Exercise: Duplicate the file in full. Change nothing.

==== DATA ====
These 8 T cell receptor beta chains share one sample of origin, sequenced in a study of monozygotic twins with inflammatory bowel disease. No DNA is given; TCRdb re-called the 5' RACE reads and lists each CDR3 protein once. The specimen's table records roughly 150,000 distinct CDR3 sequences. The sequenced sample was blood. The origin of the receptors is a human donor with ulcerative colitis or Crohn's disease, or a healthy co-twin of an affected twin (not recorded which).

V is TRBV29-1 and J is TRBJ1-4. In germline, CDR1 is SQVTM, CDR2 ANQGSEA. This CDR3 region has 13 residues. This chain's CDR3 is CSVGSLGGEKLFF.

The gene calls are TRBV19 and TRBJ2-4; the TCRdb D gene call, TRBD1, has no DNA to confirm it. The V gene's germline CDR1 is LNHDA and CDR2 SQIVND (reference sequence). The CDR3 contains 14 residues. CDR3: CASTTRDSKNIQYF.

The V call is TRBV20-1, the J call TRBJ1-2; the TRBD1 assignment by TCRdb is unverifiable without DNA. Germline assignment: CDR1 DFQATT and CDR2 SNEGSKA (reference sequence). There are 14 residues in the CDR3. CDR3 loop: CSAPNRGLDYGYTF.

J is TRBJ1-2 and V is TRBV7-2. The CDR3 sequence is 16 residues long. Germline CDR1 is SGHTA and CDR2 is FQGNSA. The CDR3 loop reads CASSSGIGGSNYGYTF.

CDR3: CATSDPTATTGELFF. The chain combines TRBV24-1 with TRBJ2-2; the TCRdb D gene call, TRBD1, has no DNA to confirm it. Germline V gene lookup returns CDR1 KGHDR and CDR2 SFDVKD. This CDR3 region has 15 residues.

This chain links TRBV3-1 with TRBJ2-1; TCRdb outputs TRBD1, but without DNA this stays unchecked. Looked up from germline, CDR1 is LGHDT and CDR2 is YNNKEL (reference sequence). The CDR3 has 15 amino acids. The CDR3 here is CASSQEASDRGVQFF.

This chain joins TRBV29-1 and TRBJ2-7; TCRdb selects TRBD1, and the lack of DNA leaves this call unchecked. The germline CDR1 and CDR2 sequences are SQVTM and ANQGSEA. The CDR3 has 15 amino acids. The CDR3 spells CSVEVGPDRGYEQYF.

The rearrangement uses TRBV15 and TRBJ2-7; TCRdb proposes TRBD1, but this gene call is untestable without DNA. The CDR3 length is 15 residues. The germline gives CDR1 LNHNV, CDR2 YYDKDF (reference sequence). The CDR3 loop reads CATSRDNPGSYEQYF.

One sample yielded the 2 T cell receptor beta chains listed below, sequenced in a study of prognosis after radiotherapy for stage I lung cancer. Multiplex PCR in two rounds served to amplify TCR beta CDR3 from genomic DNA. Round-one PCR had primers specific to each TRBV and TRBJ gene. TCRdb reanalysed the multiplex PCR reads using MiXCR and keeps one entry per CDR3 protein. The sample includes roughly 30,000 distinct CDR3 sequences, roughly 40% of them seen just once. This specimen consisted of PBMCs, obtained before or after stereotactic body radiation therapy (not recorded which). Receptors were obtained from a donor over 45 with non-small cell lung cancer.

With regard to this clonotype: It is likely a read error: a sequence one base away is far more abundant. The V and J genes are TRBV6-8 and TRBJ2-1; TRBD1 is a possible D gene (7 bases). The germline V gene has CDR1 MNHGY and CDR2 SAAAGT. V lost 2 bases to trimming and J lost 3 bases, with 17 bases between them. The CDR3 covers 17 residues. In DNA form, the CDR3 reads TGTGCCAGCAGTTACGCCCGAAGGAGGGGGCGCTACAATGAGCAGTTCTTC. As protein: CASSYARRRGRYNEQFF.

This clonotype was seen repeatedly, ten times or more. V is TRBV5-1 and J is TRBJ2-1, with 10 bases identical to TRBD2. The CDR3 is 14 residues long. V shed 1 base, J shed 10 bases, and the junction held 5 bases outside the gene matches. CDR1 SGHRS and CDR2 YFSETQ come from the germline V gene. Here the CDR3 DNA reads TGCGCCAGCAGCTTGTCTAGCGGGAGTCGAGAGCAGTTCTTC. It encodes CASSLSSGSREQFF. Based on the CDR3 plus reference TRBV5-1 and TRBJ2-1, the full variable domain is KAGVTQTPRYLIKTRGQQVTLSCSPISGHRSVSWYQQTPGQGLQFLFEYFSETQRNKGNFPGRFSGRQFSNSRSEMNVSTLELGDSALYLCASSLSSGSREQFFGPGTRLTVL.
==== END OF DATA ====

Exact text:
These 8 T cell receptor beta chains share one sample of origin, sequenced in a study of monozygotic twins with inflammatory bowel disease. No DNA is given; TCRdb re-called the 5' RACE reads and lists each CDR3 protein once. The specimen's table records roughly 150,000 distinct CDR3 sequences. The sequenced sample was blood. The origin of the receptors is a human donor with ulcerative colitis or Crohn's disease, or a healthy co-twin of an affected twin (not recorded which).

V is TRBV29-1 and J is TRBJ1-4. In germline, CDR1 is SQVTM, CDR2 ANQGSEA. This CDR3 region has 13 residues. This chain's CDR3 is CSVGSLGGEKLFF.

The gene calls are TRBV19 and TRBJ2-4; the TCRdb D gene call, TRBD1, has no DNA to confirm it. The V gene's germline CDR1 is LNHDA and CDR2 SQIVND (reference sequence). The CDR3 contains 14 residues. CDR3: CASTTRDSKNIQYF.

The V call is TRBV20-1, the J call TRBJ1-2; the TRBD1 assignment by TCRdb is unverifiable without DNA. Germline assignment: CDR1 DFQATT and CDR2 SNEGSKA (reference sequence). There are 14 residues in the CDR3. CDR3 loop: CSAPNRGLDYGYTF.

J is TRBJ1-2 and V is TRBV7-2. The CDR3 sequence is 16 residues long. Germline CDR1 is SGHTA and CDR2 is FQGNSA. The CDR3 loop reads CASSSGIGGSNYGYTF.

CDR3: CATSDPTATTGELFF. The chain combines TRBV24-1 with TRBJ2-2; the TCRdb D gene call, TRBD1, has no DNA to confirm it. Germline V gene lookup returns CDR1 KGHDR and CDR2 SFDVKD. This CDR3 region has 15 residues.

This chain links TRBV3-1 with TRBJ2-1; TCRdb outputs TRBD1, but without DNA this stays unchecked. Looked up from germline, CDR1 is LGHDT and CDR2 is YNNKEL (reference sequence). The CDR3 has 15 amino acids. The CDR3 here is CASSQEASDRGVQFF.

This chain joins TRBV29-1 and TRBJ2-7; TCRdb selects TRBD1, and the lack of DNA leaves this call unchecked. The germline CDR1 and CDR2 sequences are SQVTM and ANQGSEA. The CDR3 has 15 amino acids. The CDR3 spells CSVEVGPDRGYEQYF.

The rearrangement uses TRBV15 and TRBJ2-7; TCRdb proposes TRBD1, but this gene call is untestable without DNA. The CDR3 length is 15 residues. The germline gives CDR1 LNHNV, CDR2 YYDKDF (reference sequence). The CDR3 loop reads CATSRDNPGSYEQYF.

One sample yielded the 2 T cell receptor beta chains listed below, sequenced in a study of prognosis after radiotherapy for stage I lung cancer. Multiplex PCR in two rounds served to amplify TCR beta CDR3 from genomic DNA. Round-one PCR had primers specific to each TRBV and TRBJ gene. TCRdb reanalysed the multiplex PCR reads using MiXCR and keeps one entry per CDR3 protein. The sample includes roughly 30,000 distinct CDR3 sequences, roughly 40% of them seen just once. This specimen consisted of PBMCs, obtained before or after stereotactic body radiation therapy (not recorded which). Receptors were obtained from a donor over 45 with non-small cell lung cancer.

With regard to this clonotype: It is likely a read error: a sequence one base away is far more abundant. The V and J genes are TRBV6-8 and TRBJ2-1; TRBD1 is a possible D gene (7 bases). The germline V gene has CDR1 MNHGY and CDR2 SAAAGT. V lost 2 bases to trimming and J lost 3 bases, with 17 bases between them. The CDR3 covers 17 residues. In DNA form, the CDR3 reads TGTGCCAGCAGTTACGCCCGAAGGAGGGGGCGCTACAATGAGCAGTTCTTC. As protein: CASSYARRRGRYNEQFF.

This clonotype was seen repeatedly, ten times or more. V is TRBV5-1 and J is TRBJ2-1, with 10 bases identical to TRBD2. The CDR3 is 14 residues long. V shed 1 base, J shed 10 bases, and the junction held 5 bases outside the gene matches. CDR1 SGHRS and CDR2 YFSETQ come from the germline V gene. Here the CDR3 DNA reads TGCGCCAGCAGCTTGTCTAGCGGGAGTCGAGAGCAGTTCTTC. It encodes CASSLSSGSREQFF. Based on the CDR3 plus reference TRBV5-1 and TRBJ2-1, the full variable domain is KAGVTQTPRYLIKTRGQQVTLSCSPISGHRSVSWYQQTPGQGLQFLFEYFSETQRNKGNFPGRFSGRQFSNSRSEMNVSTLELGDSALYLCASSLSSGSREQFFGPGTRLTVL.